-Malcolm X

Truly helping others by calling their attention to their mistakes is enjoined. But this does not mean you are perfect or should act like you are.

Correct the way you want to be corrected too. The practise of being harsh on others, publicly shaming them including on social media but forgiving towards yourself or people you like for same mistakes is bad. Bad for you, your chosen ones and the wider Ummah.

This toxicity in our circles is pushing people out of the deen. You watch, waiting for them to make mistakes and pounce on them. They start to lead double lives because of you. You should be afraid of being responsible for this.

If we truly want the best for them and not disgrace, let’s employ the manners from the Sunnah. And better still, make dua for them. Be patient, Prophet Nuh (AS) did not get everyone to listen even after centuries. So who are you to think the one you are correcting will change immediately? Also be more concerned about your own mistakes to save yourself from hypocrisy.

There is a book ‘The Prophet’s Methods of Correcting People’s Mistakes’.

May Allah help us all to obey Him and be of best character.

______________________

The Ramadhan Baby

The Eyes of the Skin- A Glimpse of Pallasmaa

There is a certain haste with which one finishes a book borrowed from someone who themselves have borrowed it. Coupled with a life changing deadline in the air, it was a thrill to read this book in less than three hours. I enjoyed it and wish I could have reread it.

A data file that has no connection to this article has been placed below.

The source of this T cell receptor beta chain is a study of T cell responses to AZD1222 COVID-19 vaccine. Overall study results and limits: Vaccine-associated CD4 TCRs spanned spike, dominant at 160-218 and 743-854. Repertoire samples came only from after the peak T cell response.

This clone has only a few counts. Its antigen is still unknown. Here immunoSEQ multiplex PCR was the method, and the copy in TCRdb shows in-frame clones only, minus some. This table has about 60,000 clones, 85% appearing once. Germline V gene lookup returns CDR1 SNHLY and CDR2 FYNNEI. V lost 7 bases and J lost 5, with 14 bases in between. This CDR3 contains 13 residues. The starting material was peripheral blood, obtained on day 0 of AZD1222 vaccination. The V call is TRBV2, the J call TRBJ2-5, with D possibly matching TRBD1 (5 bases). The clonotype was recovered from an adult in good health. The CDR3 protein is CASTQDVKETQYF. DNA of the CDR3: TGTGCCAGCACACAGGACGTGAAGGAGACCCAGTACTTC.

Man looks at the creation of architecture with his eyes, which are 5-6 feet from the ground.”

Architecture is an amazing field. Much of our experience is based on the spaces in which we live, learn, laugh, and love. It explored architectural history especially how they have shaped humans through millenia.

We also learn about the author’s background, life and influences. His exceptional love for books was endearing. The genius of his mind jumps out of the richly illustrated work. There are references throughout the text about the work of Frank Lloyd, Louis Kahn, Leon Battista Alberta and a host of others.

What is missing from our dwellings today are the potential transactions between body, imagination and environment.

Though a necessary resource for students of architecture, it was easy to grasp its basic concepts and create a yearning for more.

Rating 4.5

___________

Mariam Toye

Sefi Atta’s A Bit of A Difference Book Cover

Detanglers and silk caps are now ways of expressing confidence in our richly textured Afro hair. If you were a woman of African descent at a certain time, you knew no other reality than relaxers, hot irons, hours under hot dryers, braids, wigs to be fashionable or even accepted.. It’s refreshing to see pride in natural hair have a resurgence..Hopefully it stays and doesn’t go away like the Afro movement of the 60s and 70s.

Other people wear their hair naturally, it should be a choice for us too. Myths about African women having short hair have been debunked with knowledge about how the pomade we’ve been sold for long hurt our hair growth. Now more and more women are relearning the hair care methods of our grandmothers, the miracle of coconut oil, natural hair styles in addition to recent advances in hair care. Our hair grows to great lengths and bulk when cared for properly.

Our hair grows to great lengths and bulk when cared for properly.